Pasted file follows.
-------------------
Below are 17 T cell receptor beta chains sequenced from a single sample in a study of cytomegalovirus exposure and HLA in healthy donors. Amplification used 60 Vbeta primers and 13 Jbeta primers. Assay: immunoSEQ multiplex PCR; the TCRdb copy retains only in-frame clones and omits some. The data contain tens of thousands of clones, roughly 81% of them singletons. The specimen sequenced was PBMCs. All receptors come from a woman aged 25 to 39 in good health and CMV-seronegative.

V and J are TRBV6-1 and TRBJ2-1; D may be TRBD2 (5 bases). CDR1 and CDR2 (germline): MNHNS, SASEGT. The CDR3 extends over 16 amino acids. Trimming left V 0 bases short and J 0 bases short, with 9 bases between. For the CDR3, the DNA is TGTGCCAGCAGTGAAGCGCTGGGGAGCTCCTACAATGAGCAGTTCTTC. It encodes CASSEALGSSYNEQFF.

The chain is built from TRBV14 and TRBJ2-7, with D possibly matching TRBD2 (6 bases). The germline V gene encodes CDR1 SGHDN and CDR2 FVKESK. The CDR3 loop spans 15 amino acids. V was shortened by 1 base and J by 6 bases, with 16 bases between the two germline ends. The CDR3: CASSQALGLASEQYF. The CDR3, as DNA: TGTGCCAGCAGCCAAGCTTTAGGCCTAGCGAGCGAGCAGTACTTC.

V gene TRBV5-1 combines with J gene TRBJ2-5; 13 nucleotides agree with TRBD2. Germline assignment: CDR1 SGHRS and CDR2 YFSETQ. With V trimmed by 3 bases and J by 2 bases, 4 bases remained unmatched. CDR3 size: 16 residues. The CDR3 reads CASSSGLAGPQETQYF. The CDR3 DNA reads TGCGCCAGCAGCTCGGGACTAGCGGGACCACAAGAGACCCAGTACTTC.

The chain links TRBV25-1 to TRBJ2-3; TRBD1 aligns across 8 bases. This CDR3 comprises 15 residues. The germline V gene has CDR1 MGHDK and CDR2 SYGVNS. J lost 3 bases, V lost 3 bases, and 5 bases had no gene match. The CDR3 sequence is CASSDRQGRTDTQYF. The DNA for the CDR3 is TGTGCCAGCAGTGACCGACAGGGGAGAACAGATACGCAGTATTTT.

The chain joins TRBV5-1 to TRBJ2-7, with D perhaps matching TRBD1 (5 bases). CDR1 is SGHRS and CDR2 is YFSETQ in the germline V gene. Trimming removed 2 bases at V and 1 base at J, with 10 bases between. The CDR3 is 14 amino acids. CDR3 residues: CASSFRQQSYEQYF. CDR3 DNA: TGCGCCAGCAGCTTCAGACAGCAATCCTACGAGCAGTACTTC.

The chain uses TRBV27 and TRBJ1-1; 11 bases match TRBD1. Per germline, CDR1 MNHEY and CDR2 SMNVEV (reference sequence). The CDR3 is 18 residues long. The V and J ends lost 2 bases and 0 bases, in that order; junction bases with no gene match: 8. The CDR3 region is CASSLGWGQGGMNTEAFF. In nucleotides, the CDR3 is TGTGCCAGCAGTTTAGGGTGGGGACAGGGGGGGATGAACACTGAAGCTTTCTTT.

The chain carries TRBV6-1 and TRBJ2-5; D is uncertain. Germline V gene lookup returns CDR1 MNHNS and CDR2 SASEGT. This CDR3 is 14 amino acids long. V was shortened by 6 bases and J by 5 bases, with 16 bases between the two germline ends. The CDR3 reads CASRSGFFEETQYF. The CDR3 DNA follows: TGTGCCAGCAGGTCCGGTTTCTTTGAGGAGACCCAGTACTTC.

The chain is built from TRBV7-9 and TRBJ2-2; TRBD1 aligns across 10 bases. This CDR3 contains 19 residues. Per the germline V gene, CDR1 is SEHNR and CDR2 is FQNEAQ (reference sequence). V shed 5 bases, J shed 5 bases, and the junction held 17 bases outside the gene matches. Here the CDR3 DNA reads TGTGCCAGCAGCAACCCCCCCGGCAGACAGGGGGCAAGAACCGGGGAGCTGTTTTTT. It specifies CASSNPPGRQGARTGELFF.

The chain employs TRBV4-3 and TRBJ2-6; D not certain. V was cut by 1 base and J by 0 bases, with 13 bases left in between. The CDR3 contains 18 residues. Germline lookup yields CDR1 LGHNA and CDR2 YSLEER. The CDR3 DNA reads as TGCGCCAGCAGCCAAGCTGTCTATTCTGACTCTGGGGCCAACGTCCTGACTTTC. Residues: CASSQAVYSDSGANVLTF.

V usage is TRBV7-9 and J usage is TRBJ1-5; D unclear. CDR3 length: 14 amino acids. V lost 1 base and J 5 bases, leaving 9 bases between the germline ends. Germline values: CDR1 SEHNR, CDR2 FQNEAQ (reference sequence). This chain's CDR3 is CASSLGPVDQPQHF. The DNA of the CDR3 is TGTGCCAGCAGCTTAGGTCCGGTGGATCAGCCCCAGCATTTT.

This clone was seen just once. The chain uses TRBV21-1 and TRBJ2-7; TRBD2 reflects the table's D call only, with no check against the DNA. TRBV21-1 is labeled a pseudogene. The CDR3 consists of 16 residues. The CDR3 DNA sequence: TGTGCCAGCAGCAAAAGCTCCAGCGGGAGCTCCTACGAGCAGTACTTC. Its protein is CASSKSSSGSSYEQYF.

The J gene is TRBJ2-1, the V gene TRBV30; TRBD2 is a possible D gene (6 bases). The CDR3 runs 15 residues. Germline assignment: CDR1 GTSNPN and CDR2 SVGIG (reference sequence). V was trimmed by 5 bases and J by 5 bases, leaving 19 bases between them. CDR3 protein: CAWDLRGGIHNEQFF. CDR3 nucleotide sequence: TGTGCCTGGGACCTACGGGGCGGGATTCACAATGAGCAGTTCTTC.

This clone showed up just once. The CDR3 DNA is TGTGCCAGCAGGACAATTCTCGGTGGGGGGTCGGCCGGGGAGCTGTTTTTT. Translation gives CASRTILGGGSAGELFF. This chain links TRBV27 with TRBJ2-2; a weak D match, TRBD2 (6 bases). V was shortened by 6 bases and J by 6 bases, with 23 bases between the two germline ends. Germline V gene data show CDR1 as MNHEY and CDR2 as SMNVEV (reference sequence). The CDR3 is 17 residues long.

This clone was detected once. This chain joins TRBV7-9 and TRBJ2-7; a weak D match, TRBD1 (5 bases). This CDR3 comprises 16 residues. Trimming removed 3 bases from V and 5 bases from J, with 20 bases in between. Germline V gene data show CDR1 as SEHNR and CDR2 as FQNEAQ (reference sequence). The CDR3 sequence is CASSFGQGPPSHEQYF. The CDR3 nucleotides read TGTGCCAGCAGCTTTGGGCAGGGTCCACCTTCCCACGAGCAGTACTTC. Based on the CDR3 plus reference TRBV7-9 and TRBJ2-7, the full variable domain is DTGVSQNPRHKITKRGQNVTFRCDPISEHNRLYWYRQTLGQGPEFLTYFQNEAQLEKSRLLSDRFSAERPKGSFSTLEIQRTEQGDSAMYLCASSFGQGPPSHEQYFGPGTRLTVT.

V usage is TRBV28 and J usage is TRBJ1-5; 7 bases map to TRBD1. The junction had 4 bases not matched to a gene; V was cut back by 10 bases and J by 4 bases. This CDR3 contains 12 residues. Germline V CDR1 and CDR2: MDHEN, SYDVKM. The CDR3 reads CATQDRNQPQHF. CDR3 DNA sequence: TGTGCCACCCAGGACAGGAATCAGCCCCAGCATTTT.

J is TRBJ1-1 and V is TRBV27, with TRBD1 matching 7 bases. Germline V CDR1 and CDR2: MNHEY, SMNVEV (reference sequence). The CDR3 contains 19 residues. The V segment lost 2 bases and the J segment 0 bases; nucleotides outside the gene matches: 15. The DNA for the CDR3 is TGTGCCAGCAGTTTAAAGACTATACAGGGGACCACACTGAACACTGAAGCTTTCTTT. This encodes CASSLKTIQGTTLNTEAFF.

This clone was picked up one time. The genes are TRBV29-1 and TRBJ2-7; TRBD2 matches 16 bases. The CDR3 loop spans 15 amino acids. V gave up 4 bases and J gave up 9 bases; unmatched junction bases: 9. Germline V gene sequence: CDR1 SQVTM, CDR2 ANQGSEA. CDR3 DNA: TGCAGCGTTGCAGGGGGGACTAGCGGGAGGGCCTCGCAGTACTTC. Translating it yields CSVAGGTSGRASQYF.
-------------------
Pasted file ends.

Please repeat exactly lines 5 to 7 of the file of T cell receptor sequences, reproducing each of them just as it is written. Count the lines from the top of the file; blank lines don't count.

The chain links TRBV25-1 to TRBJ2-3; TRBD1 aligns across 8 bases. This CDR3 comprises 15 residues. The germline V gene has CDR1 MGHDK and CDR2 SYGVNS. J lost 3 bases, V lost 3 bases, and 5 bases had no gene match. The CDR3 sequence is CASSDRQGRTDTQYF. The DNA for the CDR3 is TGTGCCAGCAGTGACCGACAGGGGAGAACAGATACGCAGTATTTT.

The chain joins TRBV5-1 to TRBJ2-7, with D perhaps matching TRBD1 (5 bases). CDR1 is SGHRS and CDR2 is YFSETQ in the germline V gene. Trimming removed 2 bases at V and 1 base at J, with 10 bases between. The CDR3 is 14 amino acids. CDR3 residues: CASSFRQQSYEQYF. CDR3 DNA: TGCGCCAGCAGCTTCAGACAGCAATCCTACGAGCAGTACTTC.

The chain uses TRBV27 and TRBJ1-1; 11 bases match TRBD1. Per germline, CDR1 MNHEY and CDR2 SMNVEV (reference sequence). The CDR3 is 18 residues long. The V and J ends lost 2 bases and 0 bases, in that order; junction bases with no gene match: 8. The CDR3 region is CASSLGWGQGGMNTEAFF. In nucleotides, the CDR3 is TGTGCCAGCAGTTTAGGGTGGGGACAGGGGGGGATGAACACTGAAGCTTTCTTT.